Right mimics left in convoy protest to Knesset, in support of Edelstein
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Right mimics left in convoy protest to Knesset, in support of Edelstein

Dozens demonstrate against High Court’s ‘interference’ after top legal body ordered speaker to hold vote on his replacement by Wednesday

Jacob Magid is the settlements correspondent for The Times of Israel.

Right Wing activists protest against the Supreme Court and in support of Prime Minister Benjamin Netanyahu, outside the Supreme Court in Jerusalem, March 24, 2020. (Olivier Fitoussi/Flash90)
Right Wing activists protest against the Supreme Court and in support of Prime Minister Benjamin Netanyahu, outside the Supreme Court in Jerusalem, March 24, 2020. (Olivier Fitoussi/Flash90)

A motor convoy of dozens of right-wing activists departed from central Israel on Tuesday, driving all the way to the Supreme Court in Jerusalem to protest against the top-legal body’s ruling compelling Knesset Speaker Yuli Edelstein to hold a vote on his replacement.

The protest format was a replica of the one employed by hundreds of left-wing demonstrators who, twice in the last week, have driven to Jerusalem in a convoy of cars waving black flags to voice support for the High Court while blasting Likud efforts to shutter the Knesset.

Tuesday’s demonstration was organized by the right-wing Im Tirzu group, which blasted the “interference” of the “dictatorial” High Court in a statement on the protest. On Monday, the top legal body ruled against Edelstein’s effort to block a vote that would likely see him replaced and called the Likud lawmaker’s delaying tactics unjustified and anti-democratic.

“The High Court is intervening in the work of the Knesset,” some of the protesters chanted. “Shame! We voted for Bibi, not [High Court chief Justice] Esther Hayut.”

Right Wing activists protest against the Supreme Court and in support of Prime Minister Benjamin Netanyahu, outside the Supreme Court in Jerusalem, March 24, 2020. (Olivier Fitoussi/Flash90)

The demonstrators also called on Edelstein not to heed the High Court decision, which ordered him to hold a vote by Wednesday.

“We’ll burn down the entire country before we let you steal it,” yelled a protester in front of the Supreme Court building quoted by the Haaretz newspaper. She called the top judges “a bunch of leftists.”

Later Tuesday, the so-called black-flag left-wing protesters were slated to hold additional demonstrations of their own in front of the homes of Likud MKs Gideon Sa’ar and Gilad Erdan as well as Blue and White lawmakers Zvi Hauser and Yoaz Hendel.

The two Likud MKS have been among the few in their party who have called for respecting the High Court decision regarding Edelstein, even if they don’t agree with it. The pair of Blue and White lawmakers have objected to a minority government backed by the Joint List, which many of the black-flag protesters have argued is a better choice than seeing the centrist alliance sitting in a government under Prime Minister Benjamin Netanyahu, who is under indictment on corruption charges.

The High Court issued its binding ruling Monday night barely an hour after Edelstein rebuffed the justices’ gentler directive earlier in the day calling on him to hold a vote on a new speaker by Wednesday.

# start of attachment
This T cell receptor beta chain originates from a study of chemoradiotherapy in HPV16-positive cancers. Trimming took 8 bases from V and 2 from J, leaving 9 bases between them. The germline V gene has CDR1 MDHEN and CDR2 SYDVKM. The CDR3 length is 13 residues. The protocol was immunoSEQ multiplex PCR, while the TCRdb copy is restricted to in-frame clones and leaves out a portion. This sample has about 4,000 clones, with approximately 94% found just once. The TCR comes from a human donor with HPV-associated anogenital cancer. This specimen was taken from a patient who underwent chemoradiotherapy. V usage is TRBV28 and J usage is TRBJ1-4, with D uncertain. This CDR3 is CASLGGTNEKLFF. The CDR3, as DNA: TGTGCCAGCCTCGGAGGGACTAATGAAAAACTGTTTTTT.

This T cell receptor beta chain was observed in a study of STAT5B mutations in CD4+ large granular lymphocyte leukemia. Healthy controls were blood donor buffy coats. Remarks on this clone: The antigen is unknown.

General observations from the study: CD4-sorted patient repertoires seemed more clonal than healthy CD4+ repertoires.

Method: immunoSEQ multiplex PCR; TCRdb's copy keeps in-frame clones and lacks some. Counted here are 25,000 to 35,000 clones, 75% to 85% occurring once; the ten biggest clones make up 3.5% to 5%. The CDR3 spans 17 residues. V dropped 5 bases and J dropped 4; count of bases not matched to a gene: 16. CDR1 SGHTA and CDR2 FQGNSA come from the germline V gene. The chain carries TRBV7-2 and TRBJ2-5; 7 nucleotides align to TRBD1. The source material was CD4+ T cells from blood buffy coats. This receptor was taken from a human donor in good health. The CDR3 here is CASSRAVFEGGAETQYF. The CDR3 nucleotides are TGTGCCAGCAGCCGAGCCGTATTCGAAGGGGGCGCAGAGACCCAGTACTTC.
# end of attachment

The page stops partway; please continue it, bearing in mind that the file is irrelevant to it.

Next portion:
Were Edelstein to now defy the court ruling, Israel would be plunged into a constitutional crisis.

Edelstein would likely lose his job in a vote on Knesset speaker, since an alliance of 61 MKs led by Netanyahu’s rival Benny Gantz, head of the Blue and White party, is set to back Gantz loyalist Meir Cohen for the post. Blue and White would then gain control of the parliamentary agenda.

“The continued refusal to allow the Knesset to vote on the election of a permanent speaker is undermining the foundations of the democratic process,” the court’s president, Justice Esther Hayut, wrote in a damning indictment of Edelstein’s behavior.

“It clearly harms the status of the Knesset as an independent authority [while also harming] the process of government transition, the more so as the days pass since the inauguration of the 23rd Knesset.

Prime Minister Benjamin Netanyahu (R), Supreme Court Chief Justice Esther Hayut (C) and Benny Gantz (L), leader of the Blue and White party, attend a memorial ceremony for late president Shimon Peres at Mount Herzl in Jerusalem on September 19, 2019. (Gil Cohen-Magen/AFP)

“Therefore,” she went on, “there is no escaping the conclusion that in the circumstances created, this is one of those exceptional cases where this court is required to intervene to prevent a violation of our parliamentary system.”

The Knesset “is not a cheerleader for the government,” she wrote, dismissing Edelstein’s argument that the election of a permanent speaker required clarity over the nature of the incoming government. The reverse was true, she noted. “The Knesset is sovereign.”

Gantz was tasked last week by President Reuven Rivlin with forming Israel’s next government, after 61 of the 120 MKs backed him for the post. But not all of those 61 — 15 of whom are from the Joint List and seven of whom are from the hawkish Yisrael Beytenu — would necessarily agree to sit together in a coalition, and thus neither Gantz nor Netanyahu has a clear path to a majority.

Blue and White is also seeking to advance legislation that would bar a Knesset member facing criminal charges from forming a government, effectively disqualifying Netanyahu.

Knesset Speaker Yuli Edelstein signing an official response to the High Court over holding a vote to replace him, March 23, 2020. (Courtesy)
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